75. 75. What Skills Do Your Students Need? Judging the quality of information Writing effectively Behaving responsibly online Understanding privacy issues surrounding digital and online content Communicating ideas in creative, engaging, or interesting ways Finding information quickly Presenting themselves effectively in online social networking sites Working with audio, video and graphic content 75 HTTP://WWW.PEWINTERNET.ORG/2013/07/16/PART-II-HOW-MUCH-AND-WHAT-DO- TODAYS-MIDDLE-AND-HIGH-SCHOOL-STUDENTS-WRITE/
  76. 76. PINTEREST
  77. 77. What is Pinterest? ▪ Online version of an “inspiration” board ▪ Visual bookmarking tool ▪ Collaboration tool 77
  78. 78. Pinterest 78
  79. 79. Boards 79
  80. 80. Pins http://pinterest.com/nelightful/adult-education-ideas/ 80
  81. 81. Pinning, Liking, and Following
  82. 82. Pinterest in Education 82
  83. 83. Pinterest in Education ▪ Is Pinterest a Teacher’s New Best Friend in the Classroom? ▪ 25 Great Educators To Follow On Pinterest ▪ TechChef4U Pinterest ▪ In The Pinterest Of Education 83
  84. 84. What Skills Do Your Students Need? Judging the quality of information Writing effectively Behaving responsibly online Understanding privacy issues surrounding digital and online content Communicating ideas in creative, engaging, or interesting ways Finding information quickly Presenting themselves effectively in online social networking sites Working with audio, video and graphic content 84 HTTP://WWW.PEWINTERNET.ORG/2013/07/16/PART-II-HOW-MUCH-AND-WHAT-DO- TODAYS-MIDDLE-AND-HIGH-SCHOOL-STUDENTS-WRITE/
  85. 85. INSTAGRAM 85
  86. 86. WHAT IS INSTAGRAM? ▪ Photo & video sharing tool ▪ App has more functionality than browser version ▪ Additional apps allow for even more functionality (like reposting) 86
  87. 87. WHY USE INSTAGRAM? ▪ Most actively used tool by 18-29 year olds ▪ Allows people to share photos or videos—a picture is worth a 1000 words, without other information being shared ▪ Allows people to follow Instagram accounts that interest them ▪ Allows users to comment on and tag images ▪ Did I mention filters? 87
  88. 88. INSTAGRAM TOOLS Humans of New York Five Essential Instagram Tips How do you use Instagram for Business? 88
  89. 89. 89
  90. 90. What Skills Do Your Students Need? Judging the quality of information Writing effectively Behaving responsibly online Understanding privacy issues surrounding digital and online content Communicating ideas in creative, engaging, or interesting ways Finding information quickly Presenting themselves effectively in online social networking sites Working with audio, video and graphic content 90 HTTP://WWW.PEWINTERNET.ORG/2013/07/16/PART-II-HOW-MUCH-AND-WHAT-DO- TODAYS-MIDDLE-AND-HIGH-SCHOOL-STUDENTS-WRITE/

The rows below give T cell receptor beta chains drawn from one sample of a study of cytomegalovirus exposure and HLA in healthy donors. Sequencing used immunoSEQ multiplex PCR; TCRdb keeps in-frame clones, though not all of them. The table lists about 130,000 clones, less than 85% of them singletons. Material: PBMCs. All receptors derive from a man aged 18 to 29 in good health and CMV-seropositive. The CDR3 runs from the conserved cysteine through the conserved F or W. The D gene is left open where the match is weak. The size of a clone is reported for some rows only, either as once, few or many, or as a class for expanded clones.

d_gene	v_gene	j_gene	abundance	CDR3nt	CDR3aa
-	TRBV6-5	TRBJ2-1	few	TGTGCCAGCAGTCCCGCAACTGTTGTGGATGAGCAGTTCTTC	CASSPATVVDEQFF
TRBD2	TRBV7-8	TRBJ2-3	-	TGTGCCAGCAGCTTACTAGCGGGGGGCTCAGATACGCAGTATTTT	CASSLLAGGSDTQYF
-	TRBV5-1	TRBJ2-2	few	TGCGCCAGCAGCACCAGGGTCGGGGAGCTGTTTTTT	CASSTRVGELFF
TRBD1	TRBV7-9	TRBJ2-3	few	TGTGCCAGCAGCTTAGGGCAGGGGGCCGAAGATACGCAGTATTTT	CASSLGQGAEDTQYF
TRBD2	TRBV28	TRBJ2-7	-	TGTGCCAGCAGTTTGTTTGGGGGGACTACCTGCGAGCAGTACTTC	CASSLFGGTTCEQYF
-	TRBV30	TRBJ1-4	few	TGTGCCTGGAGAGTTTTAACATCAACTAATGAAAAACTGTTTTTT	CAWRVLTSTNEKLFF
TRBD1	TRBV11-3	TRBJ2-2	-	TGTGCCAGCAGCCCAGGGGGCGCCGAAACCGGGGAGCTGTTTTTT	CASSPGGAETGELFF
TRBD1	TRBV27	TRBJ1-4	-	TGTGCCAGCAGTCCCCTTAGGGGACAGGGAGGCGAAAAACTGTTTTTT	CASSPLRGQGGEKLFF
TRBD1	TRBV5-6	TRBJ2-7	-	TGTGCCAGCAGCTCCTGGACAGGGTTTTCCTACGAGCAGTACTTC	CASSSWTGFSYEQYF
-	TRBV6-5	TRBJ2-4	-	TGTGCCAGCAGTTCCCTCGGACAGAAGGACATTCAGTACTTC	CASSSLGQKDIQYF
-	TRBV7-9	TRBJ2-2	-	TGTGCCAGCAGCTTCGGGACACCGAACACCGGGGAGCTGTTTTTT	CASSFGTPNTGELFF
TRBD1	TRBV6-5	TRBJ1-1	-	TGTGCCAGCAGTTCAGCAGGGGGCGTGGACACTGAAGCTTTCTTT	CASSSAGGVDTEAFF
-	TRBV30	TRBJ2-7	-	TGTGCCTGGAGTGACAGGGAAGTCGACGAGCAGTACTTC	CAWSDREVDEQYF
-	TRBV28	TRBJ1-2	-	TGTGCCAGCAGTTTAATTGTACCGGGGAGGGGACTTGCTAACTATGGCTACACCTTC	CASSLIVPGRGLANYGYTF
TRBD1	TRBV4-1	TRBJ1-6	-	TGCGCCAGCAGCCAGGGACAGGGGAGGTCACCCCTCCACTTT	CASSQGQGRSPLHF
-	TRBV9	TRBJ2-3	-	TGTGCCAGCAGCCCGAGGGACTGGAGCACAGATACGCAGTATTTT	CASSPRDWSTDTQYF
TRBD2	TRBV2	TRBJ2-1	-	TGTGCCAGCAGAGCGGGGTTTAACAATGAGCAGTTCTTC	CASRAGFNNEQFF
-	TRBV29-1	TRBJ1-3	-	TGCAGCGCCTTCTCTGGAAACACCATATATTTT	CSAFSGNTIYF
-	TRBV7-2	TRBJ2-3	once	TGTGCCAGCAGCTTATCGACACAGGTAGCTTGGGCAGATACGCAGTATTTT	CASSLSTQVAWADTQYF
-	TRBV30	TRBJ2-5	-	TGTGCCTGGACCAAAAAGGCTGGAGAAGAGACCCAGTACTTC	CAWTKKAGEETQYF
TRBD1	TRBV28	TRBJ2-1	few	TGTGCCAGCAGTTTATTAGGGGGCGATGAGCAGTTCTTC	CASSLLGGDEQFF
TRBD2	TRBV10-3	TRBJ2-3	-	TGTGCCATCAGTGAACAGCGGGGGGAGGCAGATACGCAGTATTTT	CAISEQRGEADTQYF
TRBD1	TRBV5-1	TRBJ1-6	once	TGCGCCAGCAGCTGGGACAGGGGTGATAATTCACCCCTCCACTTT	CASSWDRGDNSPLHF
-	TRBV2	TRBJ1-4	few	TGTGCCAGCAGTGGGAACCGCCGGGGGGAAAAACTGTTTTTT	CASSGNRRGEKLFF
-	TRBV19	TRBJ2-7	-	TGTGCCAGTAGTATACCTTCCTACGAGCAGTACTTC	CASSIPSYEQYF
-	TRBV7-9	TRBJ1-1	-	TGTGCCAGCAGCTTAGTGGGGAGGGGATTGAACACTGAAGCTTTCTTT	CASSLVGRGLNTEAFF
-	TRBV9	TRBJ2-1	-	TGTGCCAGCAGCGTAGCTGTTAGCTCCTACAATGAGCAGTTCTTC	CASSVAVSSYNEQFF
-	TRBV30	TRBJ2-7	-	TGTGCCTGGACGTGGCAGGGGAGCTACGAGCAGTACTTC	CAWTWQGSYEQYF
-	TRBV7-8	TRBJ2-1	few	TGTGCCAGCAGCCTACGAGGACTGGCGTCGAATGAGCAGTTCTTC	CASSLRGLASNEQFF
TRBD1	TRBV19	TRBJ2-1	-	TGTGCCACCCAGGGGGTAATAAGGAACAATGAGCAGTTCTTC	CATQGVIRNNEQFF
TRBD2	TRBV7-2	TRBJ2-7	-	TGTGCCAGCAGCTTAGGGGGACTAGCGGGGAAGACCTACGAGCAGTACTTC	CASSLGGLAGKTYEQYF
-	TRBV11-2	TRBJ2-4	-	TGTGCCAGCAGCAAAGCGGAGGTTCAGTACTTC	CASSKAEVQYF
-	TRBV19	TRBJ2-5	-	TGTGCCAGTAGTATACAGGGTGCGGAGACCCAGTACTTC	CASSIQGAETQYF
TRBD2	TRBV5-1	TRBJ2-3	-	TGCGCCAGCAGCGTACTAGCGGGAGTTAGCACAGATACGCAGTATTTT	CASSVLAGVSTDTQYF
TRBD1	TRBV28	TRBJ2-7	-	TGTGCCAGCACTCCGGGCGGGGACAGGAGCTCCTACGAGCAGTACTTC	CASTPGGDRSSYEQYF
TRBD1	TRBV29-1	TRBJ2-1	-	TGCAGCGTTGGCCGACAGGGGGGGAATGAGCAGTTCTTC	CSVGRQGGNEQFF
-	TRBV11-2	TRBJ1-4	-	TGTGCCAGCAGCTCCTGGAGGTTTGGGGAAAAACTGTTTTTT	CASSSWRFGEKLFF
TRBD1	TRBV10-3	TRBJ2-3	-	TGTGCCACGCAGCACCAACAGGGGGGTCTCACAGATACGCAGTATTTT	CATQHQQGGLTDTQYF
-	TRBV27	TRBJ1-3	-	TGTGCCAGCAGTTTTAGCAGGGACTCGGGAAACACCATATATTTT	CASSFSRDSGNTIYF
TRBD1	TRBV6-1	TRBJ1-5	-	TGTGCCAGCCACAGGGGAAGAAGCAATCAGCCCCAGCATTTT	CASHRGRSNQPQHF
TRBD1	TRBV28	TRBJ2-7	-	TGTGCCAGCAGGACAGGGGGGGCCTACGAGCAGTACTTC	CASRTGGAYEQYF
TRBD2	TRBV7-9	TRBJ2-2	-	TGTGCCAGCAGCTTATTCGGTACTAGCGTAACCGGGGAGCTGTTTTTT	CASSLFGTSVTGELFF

91. 91. LINKED IN 91
  92. 92. WHAT IS LINKEDIN? A place to ▪ Connect with other people in a professional network ▪ List your work and education experience ▪ Join groups that relate to professional or special interests ▪ Demonstrate skills and knowledge 92
  93. 93. WHY USE LINKEDIN ▪ Help your students develop social capital ▪ Help your students develop their resumes ▪ Promote your program ▪ Develop and maintain an Alumni Group of former students that current students can connect with 93 93
  94. 94. 94
  95. 95. LINKEDIN TOOLS Profile Checklist for Students 10 LinkedIn Tips for Students and New Grads Build a personal website from a LinkedIn profile using Strikingly LinkedIn Resume Builder 7 Ways to Create an Awesome LinkedIn Group 95
  96. 96. LINKEDIN GROUPS 96
  97. 97. What Skills Do Your Students Need? Judging the quality of information Writing effectively Behaving responsibly online Understanding privacy issues surrounding digital and online content Communicating ideas in creative, engaging, or interesting ways Finding information quickly Presenting themselves effectively in online social networking sites Working with audio, video and graphic content 97 HTTP://WWW.PEWINTERNET.ORG/2013/07/16/PART-II-HOW-MUCH-AND-WHAT-DO- TODAYS-MIDDLE-AND-HIGH-SCHOOL-STUDENTS-WRITE/
  98. 98. MORE RESOURCES 98
  99. 99. Media Literacy & Digital Citizenship ▪ Center for Media Literacy ▪ US Digital Literacy ▪ 5 Criteria for Evaluating Web Pages ▪ Connecting the Digital Dots: Literacy of the 21st Century ▪ Center for Digital Literacy ▪ Digital Citizenship: Using Technology Appropriately ▪ Flickr Creative Commons 99
  100. 100. TIM PONDER’S AMAZING TECH RESOURCE ▪ http://literacy.kent.edu/lincs/HI14. html 100
  101. 101. Top 100 Tools for Learning 101
  102. 102. Technology Tools For Teaching & Learning 102
  103. 103. Go2Web20 103
  104. 104. 104 104
  105. 105. QUESTIONS ???105
  106. 106. Nell Eckersley ▪ Literacy Assistance Center ▪ NellE@lacnyc.org ▪ @LACNYCNell 106